Harmful RNAs as stress signals
Activation of cellular stress responses leads to global changes in the proteome and transcriptome which in turn seed new biological interactions between multiple RNAs and proteins. These interactions can lead to different biological outcomes. Multiplying the interactions between several molecules can promote network-level rearrangements that allow adaptation in cells that face challenging conditions. We have recently shown that such network-level rearrangements occur in cancer cells in which proteasome function was compromised (Acosta-Alvear, et al., eLife 2015). Similarly, we anticipate that different interactions between RNAs and proteins can lead to different biological functions.
To understand how the RNA stress response (RSR) network is wired, we must first understand the input signals: the harmful RNAs that initiate it. Towards that end, we are developing a deep-sequencing based approach to identify harmful RNAs in living cells. This new technique, allows us to determine the defining features -sequence and structure- of harmful RNAs. Together with cross-linking and immunoprecipitation (CLIP)-based methods, which allow the identification of direct interactions between specialized RNA-binding proteins and toxic RNAs and in living cells in a transcriptome-wide manner, our methods allow defining the rules of RNA toxicity in living cells. Through computational and biochemical approaches, we study the structure-sequence determinants that make up "toxic RNA stress signatures”. The structures RNAs adopt can tailor how they interact with proteins, making the RNA an active participant in the “decision making” process once a protein-RNA interaction is established. We have recently illustrated this concept in the discovery of an RNA-embedded molecular “zipper” in the transcript encoding the XBP1 transcription factor. This RNA feature is instrumental for the IRE1-mediated splicing reaction that is central to the endoplasmic reticulum stress response (Peschek, Acosta-Alvear, et al., EMBO Reports 2015).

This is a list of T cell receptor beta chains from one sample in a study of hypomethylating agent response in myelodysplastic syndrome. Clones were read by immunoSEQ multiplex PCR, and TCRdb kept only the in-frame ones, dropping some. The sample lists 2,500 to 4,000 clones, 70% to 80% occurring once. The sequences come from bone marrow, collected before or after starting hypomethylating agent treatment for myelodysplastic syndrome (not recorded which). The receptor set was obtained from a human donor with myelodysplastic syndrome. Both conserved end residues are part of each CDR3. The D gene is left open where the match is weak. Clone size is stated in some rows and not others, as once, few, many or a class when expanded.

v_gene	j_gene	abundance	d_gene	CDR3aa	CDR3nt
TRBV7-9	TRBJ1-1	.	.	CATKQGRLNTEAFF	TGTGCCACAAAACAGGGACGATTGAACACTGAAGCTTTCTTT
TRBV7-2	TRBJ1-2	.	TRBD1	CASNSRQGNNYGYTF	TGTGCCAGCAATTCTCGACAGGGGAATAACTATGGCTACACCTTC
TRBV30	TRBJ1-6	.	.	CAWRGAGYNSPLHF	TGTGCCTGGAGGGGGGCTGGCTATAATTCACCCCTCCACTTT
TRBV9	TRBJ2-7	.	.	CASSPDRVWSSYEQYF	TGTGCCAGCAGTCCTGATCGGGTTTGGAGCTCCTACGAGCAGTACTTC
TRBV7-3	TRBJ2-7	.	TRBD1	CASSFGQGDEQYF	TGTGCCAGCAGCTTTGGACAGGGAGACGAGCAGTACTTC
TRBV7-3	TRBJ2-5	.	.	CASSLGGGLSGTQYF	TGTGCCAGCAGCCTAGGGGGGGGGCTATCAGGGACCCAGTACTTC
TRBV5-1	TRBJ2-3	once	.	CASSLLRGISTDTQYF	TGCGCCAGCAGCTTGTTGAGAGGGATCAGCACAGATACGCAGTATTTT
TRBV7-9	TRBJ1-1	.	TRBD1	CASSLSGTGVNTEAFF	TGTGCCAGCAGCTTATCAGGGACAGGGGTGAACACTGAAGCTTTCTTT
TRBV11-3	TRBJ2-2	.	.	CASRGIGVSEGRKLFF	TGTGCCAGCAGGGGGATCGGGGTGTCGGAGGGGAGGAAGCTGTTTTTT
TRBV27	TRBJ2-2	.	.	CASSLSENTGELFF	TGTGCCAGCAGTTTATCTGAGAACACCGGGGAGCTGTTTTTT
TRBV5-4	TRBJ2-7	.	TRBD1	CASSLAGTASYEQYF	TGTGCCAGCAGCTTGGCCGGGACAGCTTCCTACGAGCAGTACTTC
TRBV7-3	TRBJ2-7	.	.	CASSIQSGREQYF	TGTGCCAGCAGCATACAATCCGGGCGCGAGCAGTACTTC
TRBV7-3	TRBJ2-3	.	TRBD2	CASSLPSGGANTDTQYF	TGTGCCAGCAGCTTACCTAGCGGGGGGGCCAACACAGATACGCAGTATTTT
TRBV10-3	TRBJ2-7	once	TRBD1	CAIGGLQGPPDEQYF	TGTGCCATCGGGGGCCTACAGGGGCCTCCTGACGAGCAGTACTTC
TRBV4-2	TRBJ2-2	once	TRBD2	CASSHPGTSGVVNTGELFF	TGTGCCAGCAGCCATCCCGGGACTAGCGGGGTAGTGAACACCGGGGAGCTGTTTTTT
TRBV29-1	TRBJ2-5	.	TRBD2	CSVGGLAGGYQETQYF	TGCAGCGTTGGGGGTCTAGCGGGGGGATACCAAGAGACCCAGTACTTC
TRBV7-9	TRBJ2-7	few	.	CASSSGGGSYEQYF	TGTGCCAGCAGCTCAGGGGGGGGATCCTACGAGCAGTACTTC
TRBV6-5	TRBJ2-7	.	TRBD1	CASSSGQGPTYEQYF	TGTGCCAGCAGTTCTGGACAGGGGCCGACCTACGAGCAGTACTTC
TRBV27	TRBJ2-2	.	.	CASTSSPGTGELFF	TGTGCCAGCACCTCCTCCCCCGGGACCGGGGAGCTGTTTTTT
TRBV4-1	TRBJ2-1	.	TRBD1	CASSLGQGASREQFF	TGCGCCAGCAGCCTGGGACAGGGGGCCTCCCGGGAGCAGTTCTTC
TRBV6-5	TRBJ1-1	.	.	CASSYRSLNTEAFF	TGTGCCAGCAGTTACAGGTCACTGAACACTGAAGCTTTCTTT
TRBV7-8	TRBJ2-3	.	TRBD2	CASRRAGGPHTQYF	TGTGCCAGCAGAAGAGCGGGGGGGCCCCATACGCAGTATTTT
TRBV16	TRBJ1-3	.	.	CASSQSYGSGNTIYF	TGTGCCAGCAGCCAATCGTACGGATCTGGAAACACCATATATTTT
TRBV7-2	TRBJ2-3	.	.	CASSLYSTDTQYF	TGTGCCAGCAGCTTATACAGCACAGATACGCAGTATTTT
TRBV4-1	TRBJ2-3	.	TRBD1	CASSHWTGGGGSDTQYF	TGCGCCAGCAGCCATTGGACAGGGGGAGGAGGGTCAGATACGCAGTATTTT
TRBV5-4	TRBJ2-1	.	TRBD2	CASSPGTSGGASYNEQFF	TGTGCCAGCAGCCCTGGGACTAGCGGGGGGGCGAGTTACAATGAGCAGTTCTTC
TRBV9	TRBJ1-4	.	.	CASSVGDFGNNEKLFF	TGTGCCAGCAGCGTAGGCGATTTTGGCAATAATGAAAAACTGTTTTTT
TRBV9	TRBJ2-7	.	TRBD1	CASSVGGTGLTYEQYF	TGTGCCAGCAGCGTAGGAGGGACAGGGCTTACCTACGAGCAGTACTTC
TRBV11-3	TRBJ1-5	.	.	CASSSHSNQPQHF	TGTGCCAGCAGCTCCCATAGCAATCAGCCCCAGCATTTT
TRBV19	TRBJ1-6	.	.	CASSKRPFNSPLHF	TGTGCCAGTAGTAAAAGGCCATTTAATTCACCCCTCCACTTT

While the methods mentioned above are powerful for identifying the input signals for RSR and the RNA-protein interactions within it, additional layers of regulation are expected to arise from protein-protein interactions and post-translational modifications occurring within the network. These interactions have the potential to calibrate the RNA stress sensors. These additional layers of control can be identified by mass spectrometry after pulling down on key RSR components. By coupling the findings from all of these approaches we expect to discover the basic weaving of the network that allows the cell to tailor exquisite responses to distinguish healthy from harmful RNAs.